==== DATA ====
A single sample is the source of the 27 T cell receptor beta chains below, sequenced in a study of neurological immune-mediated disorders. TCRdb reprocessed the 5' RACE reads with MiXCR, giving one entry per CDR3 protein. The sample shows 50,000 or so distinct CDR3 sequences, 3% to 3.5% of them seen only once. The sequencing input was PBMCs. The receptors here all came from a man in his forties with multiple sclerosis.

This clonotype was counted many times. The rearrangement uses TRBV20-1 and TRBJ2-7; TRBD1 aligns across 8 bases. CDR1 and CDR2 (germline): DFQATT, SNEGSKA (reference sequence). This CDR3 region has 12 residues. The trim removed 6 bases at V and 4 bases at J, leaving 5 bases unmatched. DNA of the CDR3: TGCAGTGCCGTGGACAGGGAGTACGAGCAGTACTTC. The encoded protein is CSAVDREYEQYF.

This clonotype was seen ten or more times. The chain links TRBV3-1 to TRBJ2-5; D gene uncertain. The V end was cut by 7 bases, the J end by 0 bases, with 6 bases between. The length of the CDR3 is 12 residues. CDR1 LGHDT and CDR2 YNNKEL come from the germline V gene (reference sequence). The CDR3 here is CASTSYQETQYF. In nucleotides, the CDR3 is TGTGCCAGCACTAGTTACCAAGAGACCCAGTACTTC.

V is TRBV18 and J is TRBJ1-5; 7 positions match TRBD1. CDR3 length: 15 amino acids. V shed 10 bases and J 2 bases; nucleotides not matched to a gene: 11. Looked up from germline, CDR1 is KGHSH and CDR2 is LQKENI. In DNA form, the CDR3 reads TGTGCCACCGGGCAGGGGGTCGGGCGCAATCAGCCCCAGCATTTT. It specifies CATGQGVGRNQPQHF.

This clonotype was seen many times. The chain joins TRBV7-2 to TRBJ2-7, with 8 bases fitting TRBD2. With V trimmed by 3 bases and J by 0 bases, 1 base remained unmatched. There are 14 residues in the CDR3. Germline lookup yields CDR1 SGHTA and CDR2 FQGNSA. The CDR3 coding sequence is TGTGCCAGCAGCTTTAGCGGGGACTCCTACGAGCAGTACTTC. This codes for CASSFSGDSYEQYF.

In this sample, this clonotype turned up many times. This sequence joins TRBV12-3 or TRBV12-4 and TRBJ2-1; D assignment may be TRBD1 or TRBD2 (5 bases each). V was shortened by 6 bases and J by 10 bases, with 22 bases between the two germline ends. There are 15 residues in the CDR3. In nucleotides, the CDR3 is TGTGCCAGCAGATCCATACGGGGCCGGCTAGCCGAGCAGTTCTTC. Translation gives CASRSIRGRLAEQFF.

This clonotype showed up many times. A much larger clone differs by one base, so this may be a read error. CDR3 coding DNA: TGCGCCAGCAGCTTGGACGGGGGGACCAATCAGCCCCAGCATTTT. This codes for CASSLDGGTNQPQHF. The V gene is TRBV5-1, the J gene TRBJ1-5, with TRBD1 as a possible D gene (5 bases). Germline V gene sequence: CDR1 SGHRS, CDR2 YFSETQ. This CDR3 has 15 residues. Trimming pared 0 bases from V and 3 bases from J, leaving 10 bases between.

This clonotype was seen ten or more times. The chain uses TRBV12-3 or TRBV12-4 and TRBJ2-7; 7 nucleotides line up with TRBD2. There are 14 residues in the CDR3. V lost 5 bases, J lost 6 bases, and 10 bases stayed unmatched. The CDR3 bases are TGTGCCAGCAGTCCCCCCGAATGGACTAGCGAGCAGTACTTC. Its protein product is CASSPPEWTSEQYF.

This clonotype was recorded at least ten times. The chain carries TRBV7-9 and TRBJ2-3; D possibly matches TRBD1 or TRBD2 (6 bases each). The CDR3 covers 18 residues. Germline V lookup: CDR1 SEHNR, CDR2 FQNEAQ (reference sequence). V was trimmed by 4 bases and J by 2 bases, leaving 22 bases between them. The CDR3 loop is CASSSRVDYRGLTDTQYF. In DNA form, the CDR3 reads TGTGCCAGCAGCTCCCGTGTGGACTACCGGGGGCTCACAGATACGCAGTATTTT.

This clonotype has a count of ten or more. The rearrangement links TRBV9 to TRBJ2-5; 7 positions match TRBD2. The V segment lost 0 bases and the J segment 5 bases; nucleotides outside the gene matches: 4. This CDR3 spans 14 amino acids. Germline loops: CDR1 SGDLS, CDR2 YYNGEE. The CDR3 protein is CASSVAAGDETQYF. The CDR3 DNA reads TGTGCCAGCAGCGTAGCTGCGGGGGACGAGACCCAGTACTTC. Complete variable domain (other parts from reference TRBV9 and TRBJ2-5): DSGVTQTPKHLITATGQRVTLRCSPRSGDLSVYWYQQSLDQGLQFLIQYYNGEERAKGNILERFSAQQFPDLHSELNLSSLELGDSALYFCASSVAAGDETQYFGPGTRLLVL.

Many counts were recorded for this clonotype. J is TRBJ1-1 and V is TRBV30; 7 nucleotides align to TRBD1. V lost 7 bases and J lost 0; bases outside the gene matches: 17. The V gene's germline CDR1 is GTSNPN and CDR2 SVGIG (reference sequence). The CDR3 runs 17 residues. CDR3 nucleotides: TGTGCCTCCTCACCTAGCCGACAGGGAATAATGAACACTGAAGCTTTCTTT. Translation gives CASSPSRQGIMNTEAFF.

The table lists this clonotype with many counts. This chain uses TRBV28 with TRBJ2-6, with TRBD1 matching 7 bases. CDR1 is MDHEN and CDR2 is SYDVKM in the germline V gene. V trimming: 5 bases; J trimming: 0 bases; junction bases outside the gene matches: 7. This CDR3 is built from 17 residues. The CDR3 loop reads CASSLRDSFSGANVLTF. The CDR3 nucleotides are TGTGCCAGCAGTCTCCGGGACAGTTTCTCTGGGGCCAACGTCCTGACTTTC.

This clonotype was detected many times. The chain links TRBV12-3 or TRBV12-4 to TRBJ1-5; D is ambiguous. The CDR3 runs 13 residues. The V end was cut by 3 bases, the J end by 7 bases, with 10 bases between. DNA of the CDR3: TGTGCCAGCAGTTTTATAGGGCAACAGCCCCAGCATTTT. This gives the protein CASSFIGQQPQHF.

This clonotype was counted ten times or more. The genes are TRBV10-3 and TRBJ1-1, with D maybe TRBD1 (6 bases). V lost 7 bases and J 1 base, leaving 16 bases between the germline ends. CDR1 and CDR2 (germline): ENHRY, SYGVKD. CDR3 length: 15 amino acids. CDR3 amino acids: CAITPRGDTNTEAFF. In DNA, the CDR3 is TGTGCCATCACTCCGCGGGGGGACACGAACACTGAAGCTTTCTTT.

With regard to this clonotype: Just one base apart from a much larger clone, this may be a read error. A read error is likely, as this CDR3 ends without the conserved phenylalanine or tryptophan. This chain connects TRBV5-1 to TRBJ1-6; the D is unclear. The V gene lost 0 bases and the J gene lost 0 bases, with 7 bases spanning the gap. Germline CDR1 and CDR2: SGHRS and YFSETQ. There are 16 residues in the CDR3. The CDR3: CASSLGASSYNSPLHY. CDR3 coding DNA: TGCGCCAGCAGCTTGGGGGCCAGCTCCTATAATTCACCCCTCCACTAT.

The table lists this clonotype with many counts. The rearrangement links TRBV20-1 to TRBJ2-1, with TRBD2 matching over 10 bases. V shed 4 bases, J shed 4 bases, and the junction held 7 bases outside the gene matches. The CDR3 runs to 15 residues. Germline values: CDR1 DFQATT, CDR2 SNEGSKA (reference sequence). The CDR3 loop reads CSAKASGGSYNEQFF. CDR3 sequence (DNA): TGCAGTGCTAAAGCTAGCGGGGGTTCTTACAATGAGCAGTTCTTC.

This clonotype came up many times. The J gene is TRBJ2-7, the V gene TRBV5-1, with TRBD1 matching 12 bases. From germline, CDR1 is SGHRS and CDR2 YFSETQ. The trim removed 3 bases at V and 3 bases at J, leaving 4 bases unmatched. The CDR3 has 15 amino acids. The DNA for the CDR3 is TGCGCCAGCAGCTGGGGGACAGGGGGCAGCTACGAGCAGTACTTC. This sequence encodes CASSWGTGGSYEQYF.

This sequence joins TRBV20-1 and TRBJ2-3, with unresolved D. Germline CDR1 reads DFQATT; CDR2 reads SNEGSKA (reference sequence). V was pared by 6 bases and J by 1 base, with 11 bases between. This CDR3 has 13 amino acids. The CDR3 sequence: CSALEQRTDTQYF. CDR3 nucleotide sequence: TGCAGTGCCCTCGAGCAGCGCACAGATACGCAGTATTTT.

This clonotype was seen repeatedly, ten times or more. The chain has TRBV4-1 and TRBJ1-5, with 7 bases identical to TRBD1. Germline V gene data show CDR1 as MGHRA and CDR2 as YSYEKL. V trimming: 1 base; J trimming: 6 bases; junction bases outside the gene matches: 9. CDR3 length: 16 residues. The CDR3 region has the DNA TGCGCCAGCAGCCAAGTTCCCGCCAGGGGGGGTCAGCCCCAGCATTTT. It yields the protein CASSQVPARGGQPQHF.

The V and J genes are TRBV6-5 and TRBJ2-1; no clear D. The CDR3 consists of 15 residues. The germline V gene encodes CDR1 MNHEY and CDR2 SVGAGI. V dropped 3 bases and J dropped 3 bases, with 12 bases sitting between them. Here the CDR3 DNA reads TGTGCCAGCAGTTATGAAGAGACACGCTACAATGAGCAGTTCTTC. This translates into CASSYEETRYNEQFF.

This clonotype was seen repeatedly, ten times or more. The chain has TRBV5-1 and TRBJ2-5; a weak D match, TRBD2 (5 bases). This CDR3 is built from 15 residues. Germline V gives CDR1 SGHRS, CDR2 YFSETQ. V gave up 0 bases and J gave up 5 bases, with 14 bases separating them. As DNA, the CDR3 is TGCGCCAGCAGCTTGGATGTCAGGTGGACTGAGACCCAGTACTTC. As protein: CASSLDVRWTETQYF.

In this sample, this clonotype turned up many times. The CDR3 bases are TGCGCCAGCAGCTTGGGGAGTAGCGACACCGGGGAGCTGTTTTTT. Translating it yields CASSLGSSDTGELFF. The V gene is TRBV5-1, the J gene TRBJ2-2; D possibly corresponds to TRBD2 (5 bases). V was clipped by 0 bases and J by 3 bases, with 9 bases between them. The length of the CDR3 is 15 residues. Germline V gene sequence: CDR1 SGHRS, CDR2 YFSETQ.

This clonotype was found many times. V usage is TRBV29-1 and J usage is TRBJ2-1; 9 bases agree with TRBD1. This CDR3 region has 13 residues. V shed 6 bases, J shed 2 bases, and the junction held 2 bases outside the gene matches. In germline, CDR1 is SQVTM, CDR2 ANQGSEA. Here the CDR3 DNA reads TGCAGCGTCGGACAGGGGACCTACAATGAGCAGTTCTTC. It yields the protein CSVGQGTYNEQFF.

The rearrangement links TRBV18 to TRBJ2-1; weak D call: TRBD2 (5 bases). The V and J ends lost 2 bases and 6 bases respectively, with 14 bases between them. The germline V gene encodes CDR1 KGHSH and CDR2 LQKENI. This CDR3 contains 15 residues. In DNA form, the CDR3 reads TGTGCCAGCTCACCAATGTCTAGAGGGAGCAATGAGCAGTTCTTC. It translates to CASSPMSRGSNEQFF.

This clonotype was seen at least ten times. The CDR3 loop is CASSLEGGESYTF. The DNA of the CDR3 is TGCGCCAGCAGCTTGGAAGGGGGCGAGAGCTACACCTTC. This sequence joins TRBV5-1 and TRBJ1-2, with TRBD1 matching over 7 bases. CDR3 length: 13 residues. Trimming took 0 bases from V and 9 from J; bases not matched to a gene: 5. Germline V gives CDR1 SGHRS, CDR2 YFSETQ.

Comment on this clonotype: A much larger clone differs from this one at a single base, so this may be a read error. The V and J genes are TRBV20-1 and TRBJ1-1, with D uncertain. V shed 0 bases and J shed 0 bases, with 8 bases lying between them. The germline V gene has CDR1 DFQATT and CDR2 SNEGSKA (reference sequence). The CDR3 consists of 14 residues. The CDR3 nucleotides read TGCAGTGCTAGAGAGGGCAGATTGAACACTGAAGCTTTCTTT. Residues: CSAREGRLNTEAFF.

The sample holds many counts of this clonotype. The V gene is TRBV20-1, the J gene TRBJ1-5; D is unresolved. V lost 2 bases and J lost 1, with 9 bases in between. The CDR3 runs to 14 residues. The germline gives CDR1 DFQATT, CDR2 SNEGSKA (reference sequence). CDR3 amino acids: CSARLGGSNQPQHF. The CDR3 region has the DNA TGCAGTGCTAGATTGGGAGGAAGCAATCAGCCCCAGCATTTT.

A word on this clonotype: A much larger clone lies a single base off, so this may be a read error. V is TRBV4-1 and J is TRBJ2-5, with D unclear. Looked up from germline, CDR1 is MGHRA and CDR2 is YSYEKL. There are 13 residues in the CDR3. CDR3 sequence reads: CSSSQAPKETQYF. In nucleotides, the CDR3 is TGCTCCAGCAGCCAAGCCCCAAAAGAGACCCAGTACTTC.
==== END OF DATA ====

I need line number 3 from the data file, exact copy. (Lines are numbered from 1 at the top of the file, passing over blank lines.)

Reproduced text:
This clonotype was seen ten or more times. The chain links TRBV3-1 to TRBJ2-5; D gene uncertain. The V end was cut by 7 bases, the J end by 0 bases, with 6 bases between. The length of the CDR3 is 12 residues. CDR1 LGHDT and CDR2 YNNKEL come from the germline V gene (reference sequence). The CDR3 here is CASTSYQETQYF. In nucleotides, the CDR3 is TGTGCCAGCACTAGTTACCAAGAGACCCAGTACTTC.